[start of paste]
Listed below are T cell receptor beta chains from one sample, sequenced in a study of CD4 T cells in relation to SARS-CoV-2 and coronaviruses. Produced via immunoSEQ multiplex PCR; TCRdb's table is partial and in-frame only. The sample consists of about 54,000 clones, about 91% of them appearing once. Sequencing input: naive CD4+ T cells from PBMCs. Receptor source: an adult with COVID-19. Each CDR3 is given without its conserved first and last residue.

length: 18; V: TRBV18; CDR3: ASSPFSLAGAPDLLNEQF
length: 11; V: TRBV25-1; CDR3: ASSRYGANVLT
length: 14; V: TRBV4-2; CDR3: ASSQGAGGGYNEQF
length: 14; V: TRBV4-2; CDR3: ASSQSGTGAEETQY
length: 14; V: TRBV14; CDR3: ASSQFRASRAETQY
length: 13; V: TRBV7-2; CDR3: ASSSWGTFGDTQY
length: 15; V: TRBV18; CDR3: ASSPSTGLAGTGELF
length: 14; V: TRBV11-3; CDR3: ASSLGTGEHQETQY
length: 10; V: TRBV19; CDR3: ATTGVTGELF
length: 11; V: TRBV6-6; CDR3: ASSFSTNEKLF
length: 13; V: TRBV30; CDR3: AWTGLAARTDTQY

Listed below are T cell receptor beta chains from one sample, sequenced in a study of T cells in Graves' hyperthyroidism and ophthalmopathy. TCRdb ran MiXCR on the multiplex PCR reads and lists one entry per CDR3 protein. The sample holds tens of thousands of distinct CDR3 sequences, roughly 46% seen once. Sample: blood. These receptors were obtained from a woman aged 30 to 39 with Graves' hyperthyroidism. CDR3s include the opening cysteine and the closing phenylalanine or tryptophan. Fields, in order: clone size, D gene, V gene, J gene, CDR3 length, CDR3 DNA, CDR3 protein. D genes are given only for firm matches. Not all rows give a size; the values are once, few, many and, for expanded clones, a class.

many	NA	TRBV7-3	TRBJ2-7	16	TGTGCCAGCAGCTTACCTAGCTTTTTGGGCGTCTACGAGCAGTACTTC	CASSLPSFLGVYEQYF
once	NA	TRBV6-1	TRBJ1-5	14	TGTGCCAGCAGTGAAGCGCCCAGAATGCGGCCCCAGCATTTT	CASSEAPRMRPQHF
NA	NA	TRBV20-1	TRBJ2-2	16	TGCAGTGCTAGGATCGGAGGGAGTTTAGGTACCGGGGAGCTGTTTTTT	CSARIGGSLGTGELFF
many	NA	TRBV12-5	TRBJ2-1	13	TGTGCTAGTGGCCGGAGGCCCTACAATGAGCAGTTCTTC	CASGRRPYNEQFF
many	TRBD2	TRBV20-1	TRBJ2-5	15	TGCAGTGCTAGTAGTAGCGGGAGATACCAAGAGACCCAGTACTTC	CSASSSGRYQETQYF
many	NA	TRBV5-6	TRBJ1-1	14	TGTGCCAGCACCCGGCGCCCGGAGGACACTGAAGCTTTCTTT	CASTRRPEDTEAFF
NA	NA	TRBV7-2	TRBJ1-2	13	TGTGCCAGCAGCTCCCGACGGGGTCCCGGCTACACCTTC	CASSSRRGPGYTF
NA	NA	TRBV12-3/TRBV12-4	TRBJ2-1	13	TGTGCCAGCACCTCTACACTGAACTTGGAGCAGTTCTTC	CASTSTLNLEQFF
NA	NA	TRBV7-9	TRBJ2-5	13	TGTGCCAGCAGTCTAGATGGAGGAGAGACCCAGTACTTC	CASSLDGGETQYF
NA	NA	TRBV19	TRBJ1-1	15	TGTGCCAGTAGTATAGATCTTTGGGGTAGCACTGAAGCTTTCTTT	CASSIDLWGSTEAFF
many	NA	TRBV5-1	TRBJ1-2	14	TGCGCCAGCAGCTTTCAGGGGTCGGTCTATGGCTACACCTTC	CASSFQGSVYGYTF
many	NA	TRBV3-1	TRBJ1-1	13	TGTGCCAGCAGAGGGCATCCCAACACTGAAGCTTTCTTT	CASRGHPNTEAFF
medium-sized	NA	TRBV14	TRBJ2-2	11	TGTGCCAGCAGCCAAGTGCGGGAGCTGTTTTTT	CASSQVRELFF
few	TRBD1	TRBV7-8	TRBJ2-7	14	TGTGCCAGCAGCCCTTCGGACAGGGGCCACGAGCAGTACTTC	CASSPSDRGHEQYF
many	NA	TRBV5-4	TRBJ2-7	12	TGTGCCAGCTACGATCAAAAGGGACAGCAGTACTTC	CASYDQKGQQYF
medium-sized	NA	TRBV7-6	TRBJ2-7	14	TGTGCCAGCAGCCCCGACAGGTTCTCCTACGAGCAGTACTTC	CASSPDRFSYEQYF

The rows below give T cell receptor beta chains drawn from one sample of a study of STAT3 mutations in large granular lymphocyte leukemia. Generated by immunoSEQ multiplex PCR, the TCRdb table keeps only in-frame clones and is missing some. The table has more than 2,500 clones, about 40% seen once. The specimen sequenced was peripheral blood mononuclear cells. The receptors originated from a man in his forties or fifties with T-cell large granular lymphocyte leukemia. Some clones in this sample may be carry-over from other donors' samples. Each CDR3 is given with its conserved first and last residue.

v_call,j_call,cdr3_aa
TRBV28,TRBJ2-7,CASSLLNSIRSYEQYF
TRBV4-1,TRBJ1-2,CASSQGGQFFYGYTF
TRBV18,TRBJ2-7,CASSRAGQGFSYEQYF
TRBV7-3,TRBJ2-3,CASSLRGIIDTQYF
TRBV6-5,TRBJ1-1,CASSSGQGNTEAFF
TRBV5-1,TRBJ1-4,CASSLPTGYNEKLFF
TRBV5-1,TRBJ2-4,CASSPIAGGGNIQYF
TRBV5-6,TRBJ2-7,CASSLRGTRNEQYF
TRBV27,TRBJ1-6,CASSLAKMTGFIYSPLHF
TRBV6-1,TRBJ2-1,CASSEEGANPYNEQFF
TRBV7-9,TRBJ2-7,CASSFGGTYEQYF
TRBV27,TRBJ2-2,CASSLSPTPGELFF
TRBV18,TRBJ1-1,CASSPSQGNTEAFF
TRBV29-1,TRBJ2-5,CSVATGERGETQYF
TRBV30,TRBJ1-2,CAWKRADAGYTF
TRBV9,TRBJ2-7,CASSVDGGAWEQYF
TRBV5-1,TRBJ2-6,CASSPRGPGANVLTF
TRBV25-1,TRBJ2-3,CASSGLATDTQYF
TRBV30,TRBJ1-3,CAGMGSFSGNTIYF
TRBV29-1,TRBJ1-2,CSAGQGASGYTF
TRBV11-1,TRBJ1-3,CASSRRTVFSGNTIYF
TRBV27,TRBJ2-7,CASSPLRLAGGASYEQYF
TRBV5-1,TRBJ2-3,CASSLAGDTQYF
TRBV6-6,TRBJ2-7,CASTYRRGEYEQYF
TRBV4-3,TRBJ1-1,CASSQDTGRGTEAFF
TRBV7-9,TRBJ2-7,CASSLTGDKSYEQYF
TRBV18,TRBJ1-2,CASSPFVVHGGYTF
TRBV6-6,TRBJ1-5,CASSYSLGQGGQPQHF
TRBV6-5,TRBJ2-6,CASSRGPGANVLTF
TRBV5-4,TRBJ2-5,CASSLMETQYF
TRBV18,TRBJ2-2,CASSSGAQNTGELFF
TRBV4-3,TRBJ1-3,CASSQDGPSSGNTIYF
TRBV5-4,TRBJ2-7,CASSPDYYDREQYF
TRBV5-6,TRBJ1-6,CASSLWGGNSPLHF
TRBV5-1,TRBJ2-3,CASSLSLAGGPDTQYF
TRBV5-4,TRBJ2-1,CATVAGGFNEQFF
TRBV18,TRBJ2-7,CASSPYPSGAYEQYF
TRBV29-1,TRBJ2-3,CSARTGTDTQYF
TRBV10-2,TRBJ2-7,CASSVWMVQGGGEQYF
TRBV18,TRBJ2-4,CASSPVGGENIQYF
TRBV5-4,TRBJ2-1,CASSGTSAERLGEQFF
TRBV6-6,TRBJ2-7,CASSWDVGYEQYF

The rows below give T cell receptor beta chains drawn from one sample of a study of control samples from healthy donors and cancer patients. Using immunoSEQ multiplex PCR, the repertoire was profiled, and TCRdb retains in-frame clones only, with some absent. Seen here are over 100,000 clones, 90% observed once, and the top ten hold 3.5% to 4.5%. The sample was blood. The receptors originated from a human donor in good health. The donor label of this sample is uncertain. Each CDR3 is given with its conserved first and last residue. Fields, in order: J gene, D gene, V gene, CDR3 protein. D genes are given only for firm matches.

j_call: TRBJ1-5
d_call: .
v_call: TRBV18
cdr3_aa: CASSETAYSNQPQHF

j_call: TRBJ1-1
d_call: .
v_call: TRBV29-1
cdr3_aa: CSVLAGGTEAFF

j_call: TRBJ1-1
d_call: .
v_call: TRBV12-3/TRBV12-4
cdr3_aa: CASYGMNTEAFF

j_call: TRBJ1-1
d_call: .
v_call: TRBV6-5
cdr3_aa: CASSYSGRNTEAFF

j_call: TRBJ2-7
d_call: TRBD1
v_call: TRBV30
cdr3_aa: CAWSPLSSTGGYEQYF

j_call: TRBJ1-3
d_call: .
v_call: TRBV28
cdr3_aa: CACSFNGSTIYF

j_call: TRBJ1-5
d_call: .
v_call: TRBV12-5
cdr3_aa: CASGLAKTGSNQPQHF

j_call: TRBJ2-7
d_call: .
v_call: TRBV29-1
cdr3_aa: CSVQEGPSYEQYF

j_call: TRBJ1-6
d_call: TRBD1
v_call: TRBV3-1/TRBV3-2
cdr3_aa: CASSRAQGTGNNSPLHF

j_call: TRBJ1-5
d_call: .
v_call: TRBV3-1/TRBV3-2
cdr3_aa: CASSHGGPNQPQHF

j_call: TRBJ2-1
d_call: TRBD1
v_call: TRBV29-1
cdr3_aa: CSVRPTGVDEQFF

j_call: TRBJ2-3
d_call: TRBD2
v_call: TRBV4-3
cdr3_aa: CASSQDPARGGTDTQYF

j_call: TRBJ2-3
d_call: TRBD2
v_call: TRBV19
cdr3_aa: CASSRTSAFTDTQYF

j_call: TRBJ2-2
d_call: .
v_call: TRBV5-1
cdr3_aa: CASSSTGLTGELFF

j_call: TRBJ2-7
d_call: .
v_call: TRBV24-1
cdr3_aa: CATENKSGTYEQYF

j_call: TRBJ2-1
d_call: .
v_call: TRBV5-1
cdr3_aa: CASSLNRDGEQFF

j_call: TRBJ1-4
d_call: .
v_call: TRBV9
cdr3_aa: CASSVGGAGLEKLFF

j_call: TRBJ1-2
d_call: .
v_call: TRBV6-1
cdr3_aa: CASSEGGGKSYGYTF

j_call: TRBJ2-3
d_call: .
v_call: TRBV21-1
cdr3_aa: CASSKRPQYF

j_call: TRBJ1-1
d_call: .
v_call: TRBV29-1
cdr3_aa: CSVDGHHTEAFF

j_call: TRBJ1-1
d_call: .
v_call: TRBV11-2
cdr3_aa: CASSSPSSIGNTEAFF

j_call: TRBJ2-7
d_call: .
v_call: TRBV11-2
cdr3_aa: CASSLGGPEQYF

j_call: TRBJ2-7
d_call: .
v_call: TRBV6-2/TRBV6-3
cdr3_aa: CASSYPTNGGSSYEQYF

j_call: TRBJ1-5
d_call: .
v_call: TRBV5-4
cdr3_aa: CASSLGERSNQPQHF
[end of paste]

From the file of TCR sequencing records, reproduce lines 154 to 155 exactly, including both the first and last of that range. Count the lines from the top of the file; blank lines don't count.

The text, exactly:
cdr3_aa: CSVDGHHTEAFF

j_call: TRBJ1-1